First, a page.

The Vengeance Immortal closed her eyes, hearing that voice that somehow, even now, meant more than all the others.

“Bring the Fates, Ares,” she said.

It took only a gesture, and then they stood before the group, their thread stretched between them.

Clotho, Lachesis, and Atropos laid their gaze upon the warrior queen, who could not return it. “Callisto Avenger—”

“—sponsored by Ares—”

“—God of War—”

“—name your wish. If it’s ours to bestow—”

“—it’s yours.”

Callisto reached out to take Hercules’ and Iolaus’ hands in her own.

“Mother, maiden, and crone, this is my wish,” she whispered. “Let the past have happened as before.”

The Fates looked as one to Ares, who nodded brusquely.

The three nodded. “So be it—”

“—all is restored.”

*  *  *  *  *

And then day was dusk, and smoke was stars, and the crash of battle was only the chirping of crickets. Argo, nibbling grass nearby, whinnied softly.

There was no flame. The ruins were intact — as they were before, at least.

“Gabrielle?” Xena said.

“Callisto?” Gabrielle called.

“Artemis?” came Callisto’s voice, clear and strong. The others turned their heads to watch a flicker of light dance closer and closer, until a slender figure within stood before them. The three began to rise.

“Why are you here, Artemis?” Callisto asked, her eyes still pale blue but clear and seeing in the fading daylight.

The other goddess’ voice was soft. “For your punishment.”

“What?” Xena frowned.

“I asked you to kill another god,” Artemis spoke to Callisto, “and for that I was punished. When the Fates changed time, my punishment was that Velasca would be reborn. But you killed her, you see, and for that you must be punished as well.”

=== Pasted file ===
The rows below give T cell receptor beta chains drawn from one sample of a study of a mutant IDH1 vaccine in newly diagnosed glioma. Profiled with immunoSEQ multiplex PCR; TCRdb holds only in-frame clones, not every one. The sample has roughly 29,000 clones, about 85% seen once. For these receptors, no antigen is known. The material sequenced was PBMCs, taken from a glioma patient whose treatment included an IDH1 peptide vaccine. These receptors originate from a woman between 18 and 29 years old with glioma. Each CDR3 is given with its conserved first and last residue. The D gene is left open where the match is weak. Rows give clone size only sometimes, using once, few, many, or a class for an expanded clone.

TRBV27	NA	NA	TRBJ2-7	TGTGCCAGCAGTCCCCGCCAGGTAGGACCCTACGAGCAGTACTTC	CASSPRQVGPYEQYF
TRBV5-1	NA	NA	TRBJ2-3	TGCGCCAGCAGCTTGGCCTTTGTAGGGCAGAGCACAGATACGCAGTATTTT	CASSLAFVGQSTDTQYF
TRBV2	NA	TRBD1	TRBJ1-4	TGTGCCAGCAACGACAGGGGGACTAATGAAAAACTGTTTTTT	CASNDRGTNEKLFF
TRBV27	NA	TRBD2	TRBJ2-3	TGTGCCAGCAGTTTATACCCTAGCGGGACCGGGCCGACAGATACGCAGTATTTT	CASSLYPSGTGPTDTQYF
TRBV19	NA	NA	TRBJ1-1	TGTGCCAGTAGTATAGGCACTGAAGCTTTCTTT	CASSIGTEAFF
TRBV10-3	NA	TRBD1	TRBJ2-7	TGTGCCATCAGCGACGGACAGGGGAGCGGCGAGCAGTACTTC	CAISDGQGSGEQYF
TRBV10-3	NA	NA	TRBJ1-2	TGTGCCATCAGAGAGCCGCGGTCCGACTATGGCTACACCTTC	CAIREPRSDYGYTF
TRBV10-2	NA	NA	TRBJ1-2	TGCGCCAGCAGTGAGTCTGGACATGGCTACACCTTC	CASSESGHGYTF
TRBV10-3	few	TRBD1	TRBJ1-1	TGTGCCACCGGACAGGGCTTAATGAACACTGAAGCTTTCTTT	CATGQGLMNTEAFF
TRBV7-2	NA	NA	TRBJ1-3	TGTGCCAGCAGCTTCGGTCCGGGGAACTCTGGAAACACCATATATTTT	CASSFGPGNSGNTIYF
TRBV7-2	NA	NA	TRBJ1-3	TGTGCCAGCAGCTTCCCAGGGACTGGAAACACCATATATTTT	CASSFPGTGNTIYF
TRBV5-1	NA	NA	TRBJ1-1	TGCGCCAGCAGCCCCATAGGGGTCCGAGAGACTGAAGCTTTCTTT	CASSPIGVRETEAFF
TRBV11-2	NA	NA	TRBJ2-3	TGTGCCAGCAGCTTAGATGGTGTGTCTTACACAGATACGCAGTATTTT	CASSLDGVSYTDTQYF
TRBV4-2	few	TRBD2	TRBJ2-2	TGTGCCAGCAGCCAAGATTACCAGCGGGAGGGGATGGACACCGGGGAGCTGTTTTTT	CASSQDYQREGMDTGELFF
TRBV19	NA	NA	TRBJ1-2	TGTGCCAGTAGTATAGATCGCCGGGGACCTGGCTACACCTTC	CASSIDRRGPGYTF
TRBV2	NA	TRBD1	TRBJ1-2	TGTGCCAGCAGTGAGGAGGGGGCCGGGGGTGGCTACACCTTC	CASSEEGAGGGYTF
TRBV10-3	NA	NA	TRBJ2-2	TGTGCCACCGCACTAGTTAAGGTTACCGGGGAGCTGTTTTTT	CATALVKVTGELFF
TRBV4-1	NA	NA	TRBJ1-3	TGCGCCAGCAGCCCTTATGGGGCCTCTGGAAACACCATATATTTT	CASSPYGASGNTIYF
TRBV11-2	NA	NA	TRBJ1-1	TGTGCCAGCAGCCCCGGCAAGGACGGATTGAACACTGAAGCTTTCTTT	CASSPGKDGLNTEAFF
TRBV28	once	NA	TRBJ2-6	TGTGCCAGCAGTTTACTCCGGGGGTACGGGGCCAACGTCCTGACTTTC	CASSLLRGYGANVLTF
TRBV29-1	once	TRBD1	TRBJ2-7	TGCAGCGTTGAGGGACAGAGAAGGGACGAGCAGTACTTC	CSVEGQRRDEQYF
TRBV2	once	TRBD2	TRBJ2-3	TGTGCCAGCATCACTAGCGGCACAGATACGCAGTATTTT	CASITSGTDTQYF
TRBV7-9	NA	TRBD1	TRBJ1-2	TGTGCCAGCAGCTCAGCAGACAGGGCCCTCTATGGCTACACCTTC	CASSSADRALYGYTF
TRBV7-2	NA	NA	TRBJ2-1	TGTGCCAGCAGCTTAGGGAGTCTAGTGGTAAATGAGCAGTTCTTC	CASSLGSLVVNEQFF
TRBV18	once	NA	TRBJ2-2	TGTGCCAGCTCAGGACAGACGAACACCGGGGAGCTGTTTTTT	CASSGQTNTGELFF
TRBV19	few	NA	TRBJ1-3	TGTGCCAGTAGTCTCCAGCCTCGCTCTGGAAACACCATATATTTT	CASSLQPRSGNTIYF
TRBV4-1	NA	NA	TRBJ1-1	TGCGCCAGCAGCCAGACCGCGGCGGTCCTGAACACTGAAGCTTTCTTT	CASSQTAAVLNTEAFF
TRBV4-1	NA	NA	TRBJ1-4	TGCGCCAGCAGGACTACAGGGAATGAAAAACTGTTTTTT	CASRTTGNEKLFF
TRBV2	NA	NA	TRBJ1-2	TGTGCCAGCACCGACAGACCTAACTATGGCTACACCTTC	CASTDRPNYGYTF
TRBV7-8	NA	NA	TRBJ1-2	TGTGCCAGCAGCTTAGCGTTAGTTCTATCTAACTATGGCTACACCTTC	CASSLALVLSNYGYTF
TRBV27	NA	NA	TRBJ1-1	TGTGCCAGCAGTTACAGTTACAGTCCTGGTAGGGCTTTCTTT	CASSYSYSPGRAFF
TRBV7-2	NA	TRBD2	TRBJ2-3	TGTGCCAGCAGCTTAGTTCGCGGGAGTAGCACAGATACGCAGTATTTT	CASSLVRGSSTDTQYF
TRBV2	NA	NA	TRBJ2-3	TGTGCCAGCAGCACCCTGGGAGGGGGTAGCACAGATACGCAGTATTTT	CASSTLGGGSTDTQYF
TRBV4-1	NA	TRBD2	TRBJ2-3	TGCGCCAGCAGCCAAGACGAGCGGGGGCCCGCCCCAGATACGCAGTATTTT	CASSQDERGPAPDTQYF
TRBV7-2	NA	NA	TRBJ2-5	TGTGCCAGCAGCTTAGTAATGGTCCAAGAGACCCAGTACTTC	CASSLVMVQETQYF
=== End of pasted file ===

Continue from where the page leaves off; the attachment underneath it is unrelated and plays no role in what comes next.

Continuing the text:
Gabrielle stepped forward. “That’s not fair! You asked her to kill Velasca! Why must she be punished at all?”

The Moon Goddess turned to the bard. “To restore time, Velasca had to be eliminated. That is why the gods allowed me to give Callisto back her godhood, to stop her. Velasca could not be trusted in either timeline. But gods cannot be allowed to kill other gods.”

“And what is the punishment?” Xena asked.

Artemis reached out a hand calmly and a bolt of lightning brought Callisto to her knees. A bright glow moved from Callisto to Artemis. After a moment, the light faded.

“It is done,” Artemis said, and, like most gods do, vanished.

Gabrielle rushed to Callisto’s side. The warrior turned her brown eyes on the bard. “It’s not fair...” she said, her voice weak but with a touch of dangerous rage. “Nothing has changed. I’ve still lost everything.”

The bard could see a tumult behind those eyes. She swallowed, fearful.

Behind her, Xena stepped forward. “No, Callisto, that’s not true. You’ve won. You have what you always wanted.” She stopped before her old rival. “You’re home.”

Callisto looked up at Xena, defeated. The fear in Gabrielle vanished, replaced by anger. She turned a dark glare at the Warrior Princess. “Xena, that’s cruel.”